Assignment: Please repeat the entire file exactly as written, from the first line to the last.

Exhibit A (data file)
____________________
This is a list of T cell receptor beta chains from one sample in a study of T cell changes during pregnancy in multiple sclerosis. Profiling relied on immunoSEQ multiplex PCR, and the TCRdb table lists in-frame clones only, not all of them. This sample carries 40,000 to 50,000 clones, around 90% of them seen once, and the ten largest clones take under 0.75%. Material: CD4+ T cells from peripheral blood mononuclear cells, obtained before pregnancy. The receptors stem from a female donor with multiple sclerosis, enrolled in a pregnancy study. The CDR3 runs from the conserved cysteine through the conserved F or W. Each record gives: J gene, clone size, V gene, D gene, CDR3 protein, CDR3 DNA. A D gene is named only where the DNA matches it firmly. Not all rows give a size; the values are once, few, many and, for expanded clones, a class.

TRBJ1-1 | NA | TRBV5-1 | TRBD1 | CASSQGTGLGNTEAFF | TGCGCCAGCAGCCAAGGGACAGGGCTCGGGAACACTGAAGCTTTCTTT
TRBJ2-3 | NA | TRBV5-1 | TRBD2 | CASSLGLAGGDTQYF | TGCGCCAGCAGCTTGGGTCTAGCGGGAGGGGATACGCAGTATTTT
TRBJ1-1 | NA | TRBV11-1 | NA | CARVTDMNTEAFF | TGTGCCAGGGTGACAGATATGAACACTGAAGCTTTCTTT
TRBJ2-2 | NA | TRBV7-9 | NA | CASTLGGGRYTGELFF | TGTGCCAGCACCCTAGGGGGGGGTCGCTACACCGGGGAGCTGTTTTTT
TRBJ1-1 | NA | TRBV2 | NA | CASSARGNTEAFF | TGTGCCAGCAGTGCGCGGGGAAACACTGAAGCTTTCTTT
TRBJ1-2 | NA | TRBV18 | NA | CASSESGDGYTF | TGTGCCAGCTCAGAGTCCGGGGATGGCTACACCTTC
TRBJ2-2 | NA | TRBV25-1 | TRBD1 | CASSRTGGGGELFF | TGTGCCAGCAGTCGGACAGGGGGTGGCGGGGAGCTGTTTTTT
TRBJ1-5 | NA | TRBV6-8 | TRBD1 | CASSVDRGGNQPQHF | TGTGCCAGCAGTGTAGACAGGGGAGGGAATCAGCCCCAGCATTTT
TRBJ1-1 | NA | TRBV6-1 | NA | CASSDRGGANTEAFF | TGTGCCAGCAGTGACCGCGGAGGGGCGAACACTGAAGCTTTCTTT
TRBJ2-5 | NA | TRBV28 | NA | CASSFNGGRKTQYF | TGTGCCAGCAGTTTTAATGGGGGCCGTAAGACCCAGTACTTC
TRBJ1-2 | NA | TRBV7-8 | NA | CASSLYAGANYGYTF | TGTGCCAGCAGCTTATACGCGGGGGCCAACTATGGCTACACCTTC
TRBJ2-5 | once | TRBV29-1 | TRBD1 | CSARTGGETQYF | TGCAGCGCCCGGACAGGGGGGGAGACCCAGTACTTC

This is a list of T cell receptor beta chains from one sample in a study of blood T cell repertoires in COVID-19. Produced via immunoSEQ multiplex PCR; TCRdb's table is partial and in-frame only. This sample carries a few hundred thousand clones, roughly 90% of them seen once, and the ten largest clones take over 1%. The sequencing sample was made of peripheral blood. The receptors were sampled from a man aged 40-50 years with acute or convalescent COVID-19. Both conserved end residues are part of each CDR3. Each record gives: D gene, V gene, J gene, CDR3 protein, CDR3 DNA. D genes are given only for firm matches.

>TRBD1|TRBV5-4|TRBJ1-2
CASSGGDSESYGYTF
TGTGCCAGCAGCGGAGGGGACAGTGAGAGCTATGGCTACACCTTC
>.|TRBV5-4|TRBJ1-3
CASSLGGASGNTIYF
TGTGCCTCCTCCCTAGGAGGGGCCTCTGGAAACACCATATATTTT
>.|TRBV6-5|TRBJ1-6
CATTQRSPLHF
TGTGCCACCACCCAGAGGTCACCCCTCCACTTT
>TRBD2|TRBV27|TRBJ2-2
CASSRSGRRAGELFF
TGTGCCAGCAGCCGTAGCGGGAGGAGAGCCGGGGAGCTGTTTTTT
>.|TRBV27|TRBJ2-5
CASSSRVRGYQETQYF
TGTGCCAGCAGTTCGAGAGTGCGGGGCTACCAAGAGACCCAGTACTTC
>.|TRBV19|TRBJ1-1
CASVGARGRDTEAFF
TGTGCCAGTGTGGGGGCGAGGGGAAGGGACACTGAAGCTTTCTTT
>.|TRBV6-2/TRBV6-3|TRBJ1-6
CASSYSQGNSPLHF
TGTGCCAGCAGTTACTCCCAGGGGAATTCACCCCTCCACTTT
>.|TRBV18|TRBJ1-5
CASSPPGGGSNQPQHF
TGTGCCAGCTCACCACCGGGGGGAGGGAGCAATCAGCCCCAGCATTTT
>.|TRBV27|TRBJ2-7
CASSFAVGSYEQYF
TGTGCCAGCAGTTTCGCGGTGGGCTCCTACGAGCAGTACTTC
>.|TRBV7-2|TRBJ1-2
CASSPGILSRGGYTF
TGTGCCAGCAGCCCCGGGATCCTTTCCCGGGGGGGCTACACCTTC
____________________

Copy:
This is a list of T cell receptor beta chains from one sample in a study of T cell changes during pregnancy in multiple sclerosis. Profiling relied on immunoSEQ multiplex PCR, and the TCRdb table lists in-frame clones only, not all of them. This sample carries 40,000 to 50,000 clones, around 90% of them seen once, and the ten largest clones take under 0.75%. Material: CD4+ T cells from peripheral blood mononuclear cells, obtained before pregnancy. The receptors stem from a female donor with multiple sclerosis, enrolled in a pregnancy study. The CDR3 runs from the conserved cysteine through the conserved F or W. Each record gives: J gene, clone size, V gene, D gene, CDR3 protein, CDR3 DNA. A D gene is named only where the DNA matches it firmly. Not all rows give a size; the values are once, few, many and, for expanded clones, a class.

TRBJ1-1 | NA | TRBV5-1 | TRBD1 | CASSQGTGLGNTEAFF | TGCGCCAGCAGCCAAGGGACAGGGCTCGGGAACACTGAAGCTTTCTTT
TRBJ2-3 | NA | TRBV5-1 | TRBD2 | CASSLGLAGGDTQYF | TGCGCCAGCAGCTTGGGTCTAGCGGGAGGGGATACGCAGTATTTT
TRBJ1-1 | NA | TRBV11-1 | NA | CARVTDMNTEAFF | TGTGCCAGGGTGACAGATATGAACACTGAAGCTTTCTTT
TRBJ2-2 | NA | TRBV7-9 | NA | CASTLGGGRYTGELFF | TGTGCCAGCACCCTAGGGGGGGGTCGCTACACCGGGGAGCTGTTTTTT
TRBJ1-1 | NA | TRBV2 | NA | CASSARGNTEAFF | TGTGCCAGCAGTGCGCGGGGAAACACTGAAGCTTTCTTT
TRBJ1-2 | NA | TRBV18 | NA | CASSESGDGYTF | TGTGCCAGCTCAGAGTCCGGGGATGGCTACACCTTC
TRBJ2-2 | NA | TRBV25-1 | TRBD1 | CASSRTGGGGELFF | TGTGCCAGCAGTCGGACAGGGGGTGGCGGGGAGCTGTTTTTT
TRBJ1-5 | NA | TRBV6-8 | TRBD1 | CASSVDRGGNQPQHF | TGTGCCAGCAGTGTAGACAGGGGAGGGAATCAGCCCCAGCATTTT
TRBJ1-1 | NA | TRBV6-1 | NA | CASSDRGGANTEAFF | TGTGCCAGCAGTGACCGCGGAGGGGCGAACACTGAAGCTTTCTTT
TRBJ2-5 | NA | TRBV28 | NA | CASSFNGGRKTQYF | TGTGCCAGCAGTTTTAATGGGGGCCGTAAGACCCAGTACTTC
TRBJ1-2 | NA | TRBV7-8 | NA | CASSLYAGANYGYTF | TGTGCCAGCAGCTTATACGCGGGGGCCAACTATGGCTACACCTTC
TRBJ2-5 | once | TRBV29-1 | TRBD1 | CSARTGGETQYF | TGCAGCGCCCGGACAGGGGGGGAGACCCAGTACTTC

This is a list of T cell receptor beta chains from one sample in a study of blood T cell repertoires in COVID-19. Produced via immunoSEQ multiplex PCR; TCRdb's table is partial and in-frame only. This sample carries a few hundred thousand clones, roughly 90% of them seen once, and the ten largest clones take over 1%. The sequencing sample was made of peripheral blood. The receptors were sampled from a man aged 40-50 years with acute or convalescent COVID-19. Both conserved end residues are part of each CDR3. Each record gives: D gene, V gene, J gene, CDR3 protein, CDR3 DNA. D genes are given only for firm matches.

>TRBD1|TRBV5-4|TRBJ1-2
CASSGGDSESYGYTF
TGTGCCAGCAGCGGAGGGGACAGTGAGAGCTATGGCTACACCTTC
>.|TRBV5-4|TRBJ1-3
CASSLGGASGNTIYF
TGTGCCTCCTCCCTAGGAGGGGCCTCTGGAAACACCATATATTTT
>.|TRBV6-5|TRBJ1-6
CATTQRSPLHF
TGTGCCACCACCCAGAGGTCACCCCTCCACTTT
>TRBD2|TRBV27|TRBJ2-2
CASSRSGRRAGELFF
TGTGCCAGCAGCCGTAGCGGGAGGAGAGCCGGGGAGCTGTTTTTT
>.|TRBV27|TRBJ2-5
CASSSRVRGYQETQYF
TGTGCCAGCAGTTCGAGAGTGCGGGGCTACCAAGAGACCCAGTACTTC
>.|TRBV19|TRBJ1-1
CASVGARGRDTEAFF
TGTGCCAGTGTGGGGGCGAGGGGAAGGGACACTGAAGCTTTCTTT
>.|TRBV6-2/TRBV6-3|TRBJ1-6
CASSYSQGNSPLHF
TGTGCCAGCAGTTACTCCCAGGGGAATTCACCCCTCCACTTT
>.|TRBV18|TRBJ1-5
CASSPPGGGSNQPQHF
TGTGCCAGCTCACCACCGGGGGGAGGGAGCAATCAGCCCCAGCATTTT
>.|TRBV27|TRBJ2-7
CASSFAVGSYEQYF
TGTGCCAGCAGTTTCGCGGTGGGCTCCTACGAGCAGTACTTC
>.|TRBV7-2|TRBJ1-2
CASSPGILSRGGYTF
TGTGCCAGCAGCCCCGGGATCCTTTCCCGGGGGGGCTACACCTTC